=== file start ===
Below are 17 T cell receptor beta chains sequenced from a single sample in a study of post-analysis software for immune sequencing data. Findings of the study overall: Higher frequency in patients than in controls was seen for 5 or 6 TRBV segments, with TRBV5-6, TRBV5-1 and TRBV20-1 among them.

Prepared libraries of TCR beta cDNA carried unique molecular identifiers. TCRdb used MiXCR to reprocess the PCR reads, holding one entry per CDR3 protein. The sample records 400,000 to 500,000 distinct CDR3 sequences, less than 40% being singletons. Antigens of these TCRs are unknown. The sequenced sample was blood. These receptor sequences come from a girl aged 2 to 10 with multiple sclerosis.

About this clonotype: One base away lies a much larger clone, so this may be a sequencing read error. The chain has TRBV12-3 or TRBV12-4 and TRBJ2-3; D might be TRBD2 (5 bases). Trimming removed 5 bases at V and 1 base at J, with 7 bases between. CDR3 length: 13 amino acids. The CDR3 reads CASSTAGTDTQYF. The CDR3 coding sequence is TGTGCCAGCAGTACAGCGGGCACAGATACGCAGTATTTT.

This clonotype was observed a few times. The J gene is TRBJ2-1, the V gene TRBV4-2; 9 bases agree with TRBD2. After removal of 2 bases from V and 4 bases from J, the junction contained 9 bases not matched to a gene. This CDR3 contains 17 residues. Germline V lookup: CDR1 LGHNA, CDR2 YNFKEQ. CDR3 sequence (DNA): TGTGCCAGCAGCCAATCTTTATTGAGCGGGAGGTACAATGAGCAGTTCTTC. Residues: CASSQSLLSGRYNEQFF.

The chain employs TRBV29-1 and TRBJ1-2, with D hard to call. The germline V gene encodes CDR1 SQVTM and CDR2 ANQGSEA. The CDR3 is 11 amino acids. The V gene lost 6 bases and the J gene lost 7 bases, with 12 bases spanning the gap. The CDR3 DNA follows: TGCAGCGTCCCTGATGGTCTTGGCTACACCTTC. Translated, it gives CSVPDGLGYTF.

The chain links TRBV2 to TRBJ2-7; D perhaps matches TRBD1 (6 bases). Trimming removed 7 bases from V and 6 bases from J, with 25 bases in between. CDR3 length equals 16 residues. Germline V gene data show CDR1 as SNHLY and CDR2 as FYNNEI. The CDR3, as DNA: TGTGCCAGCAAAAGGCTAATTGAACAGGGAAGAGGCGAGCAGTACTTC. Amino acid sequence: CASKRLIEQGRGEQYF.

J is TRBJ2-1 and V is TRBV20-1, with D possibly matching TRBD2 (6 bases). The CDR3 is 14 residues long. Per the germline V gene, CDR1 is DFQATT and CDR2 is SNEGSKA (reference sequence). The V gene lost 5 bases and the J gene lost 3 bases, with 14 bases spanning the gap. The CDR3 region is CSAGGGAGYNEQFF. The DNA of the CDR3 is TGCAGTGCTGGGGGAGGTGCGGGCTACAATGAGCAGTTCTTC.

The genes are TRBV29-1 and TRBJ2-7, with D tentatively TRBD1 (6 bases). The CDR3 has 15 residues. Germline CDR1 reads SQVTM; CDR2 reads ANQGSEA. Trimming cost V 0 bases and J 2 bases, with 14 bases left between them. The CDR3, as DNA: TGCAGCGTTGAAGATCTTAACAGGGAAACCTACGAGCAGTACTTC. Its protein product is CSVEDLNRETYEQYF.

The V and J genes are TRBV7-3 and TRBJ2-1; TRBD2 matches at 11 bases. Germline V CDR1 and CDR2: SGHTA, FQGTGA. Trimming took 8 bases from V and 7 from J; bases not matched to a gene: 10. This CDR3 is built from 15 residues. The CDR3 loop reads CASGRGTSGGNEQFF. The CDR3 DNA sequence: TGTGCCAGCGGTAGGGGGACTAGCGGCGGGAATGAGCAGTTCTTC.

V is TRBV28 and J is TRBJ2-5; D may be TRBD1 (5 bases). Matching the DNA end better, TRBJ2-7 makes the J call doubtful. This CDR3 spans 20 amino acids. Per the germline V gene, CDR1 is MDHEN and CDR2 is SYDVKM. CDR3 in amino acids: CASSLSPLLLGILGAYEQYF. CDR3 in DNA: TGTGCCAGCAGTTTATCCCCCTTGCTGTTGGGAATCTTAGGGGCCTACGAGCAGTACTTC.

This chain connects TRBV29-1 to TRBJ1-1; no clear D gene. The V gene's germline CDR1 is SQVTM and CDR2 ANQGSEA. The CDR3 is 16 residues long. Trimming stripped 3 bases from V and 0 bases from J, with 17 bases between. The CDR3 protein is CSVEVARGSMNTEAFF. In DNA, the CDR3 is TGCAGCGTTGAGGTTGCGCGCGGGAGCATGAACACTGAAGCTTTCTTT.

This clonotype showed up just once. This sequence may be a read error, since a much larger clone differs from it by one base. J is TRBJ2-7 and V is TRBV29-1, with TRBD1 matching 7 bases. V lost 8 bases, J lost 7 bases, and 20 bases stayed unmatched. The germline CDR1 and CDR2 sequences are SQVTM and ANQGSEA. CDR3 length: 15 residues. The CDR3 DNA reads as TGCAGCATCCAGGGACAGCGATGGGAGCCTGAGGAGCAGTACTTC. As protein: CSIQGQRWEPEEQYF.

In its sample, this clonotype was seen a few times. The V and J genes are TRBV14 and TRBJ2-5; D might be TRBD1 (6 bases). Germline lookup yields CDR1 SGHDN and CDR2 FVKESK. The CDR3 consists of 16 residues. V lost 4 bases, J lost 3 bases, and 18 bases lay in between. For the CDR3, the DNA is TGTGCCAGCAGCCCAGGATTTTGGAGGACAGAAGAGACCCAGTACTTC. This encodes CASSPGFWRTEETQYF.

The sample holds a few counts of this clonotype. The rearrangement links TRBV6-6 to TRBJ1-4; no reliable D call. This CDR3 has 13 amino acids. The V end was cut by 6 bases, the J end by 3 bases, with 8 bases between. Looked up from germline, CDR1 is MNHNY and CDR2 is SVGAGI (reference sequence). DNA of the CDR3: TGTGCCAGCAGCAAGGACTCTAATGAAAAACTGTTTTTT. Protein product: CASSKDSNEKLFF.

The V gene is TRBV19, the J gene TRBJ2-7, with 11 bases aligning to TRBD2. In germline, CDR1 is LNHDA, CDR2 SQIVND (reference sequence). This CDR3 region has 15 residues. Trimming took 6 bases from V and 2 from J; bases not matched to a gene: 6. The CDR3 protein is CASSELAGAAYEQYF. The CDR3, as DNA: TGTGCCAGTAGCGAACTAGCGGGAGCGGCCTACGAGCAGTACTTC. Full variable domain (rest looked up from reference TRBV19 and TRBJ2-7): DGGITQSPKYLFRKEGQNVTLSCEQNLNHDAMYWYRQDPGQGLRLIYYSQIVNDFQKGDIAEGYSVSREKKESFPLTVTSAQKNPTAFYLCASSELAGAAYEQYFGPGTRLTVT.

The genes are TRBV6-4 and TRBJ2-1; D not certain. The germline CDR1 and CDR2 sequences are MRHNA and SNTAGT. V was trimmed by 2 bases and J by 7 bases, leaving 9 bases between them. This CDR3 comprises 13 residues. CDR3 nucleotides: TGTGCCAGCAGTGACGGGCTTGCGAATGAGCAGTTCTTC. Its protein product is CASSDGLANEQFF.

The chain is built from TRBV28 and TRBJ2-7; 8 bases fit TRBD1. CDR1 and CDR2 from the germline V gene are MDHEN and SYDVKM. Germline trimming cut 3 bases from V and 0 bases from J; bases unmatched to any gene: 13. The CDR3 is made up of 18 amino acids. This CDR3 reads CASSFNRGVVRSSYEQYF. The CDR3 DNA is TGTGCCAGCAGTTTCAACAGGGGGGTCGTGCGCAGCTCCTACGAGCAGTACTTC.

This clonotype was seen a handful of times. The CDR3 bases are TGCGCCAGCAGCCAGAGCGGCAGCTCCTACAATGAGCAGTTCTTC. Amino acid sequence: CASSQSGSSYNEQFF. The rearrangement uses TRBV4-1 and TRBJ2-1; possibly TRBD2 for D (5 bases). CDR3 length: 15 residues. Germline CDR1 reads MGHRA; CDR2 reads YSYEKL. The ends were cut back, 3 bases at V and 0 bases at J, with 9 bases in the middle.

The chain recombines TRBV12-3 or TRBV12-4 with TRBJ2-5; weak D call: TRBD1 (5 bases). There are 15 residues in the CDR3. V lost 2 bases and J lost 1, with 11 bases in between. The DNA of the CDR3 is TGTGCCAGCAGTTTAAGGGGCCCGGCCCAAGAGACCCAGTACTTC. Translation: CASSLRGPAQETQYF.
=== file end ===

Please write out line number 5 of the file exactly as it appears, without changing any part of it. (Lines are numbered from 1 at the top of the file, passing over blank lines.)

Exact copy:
The chain employs TRBV29-1 and TRBJ1-2, with D hard to call. The germline V gene encodes CDR1 SQVTM and CDR2 ANQGSEA. The CDR3 is 11 amino acids. The V gene lost 6 bases and the J gene lost 7 bases, with 12 bases spanning the gap. The CDR3 DNA follows: TGCAGCGTCCCTGATGGTCTTGGCTACACCTTC. Translated, it gives CSVPDGLGYTF.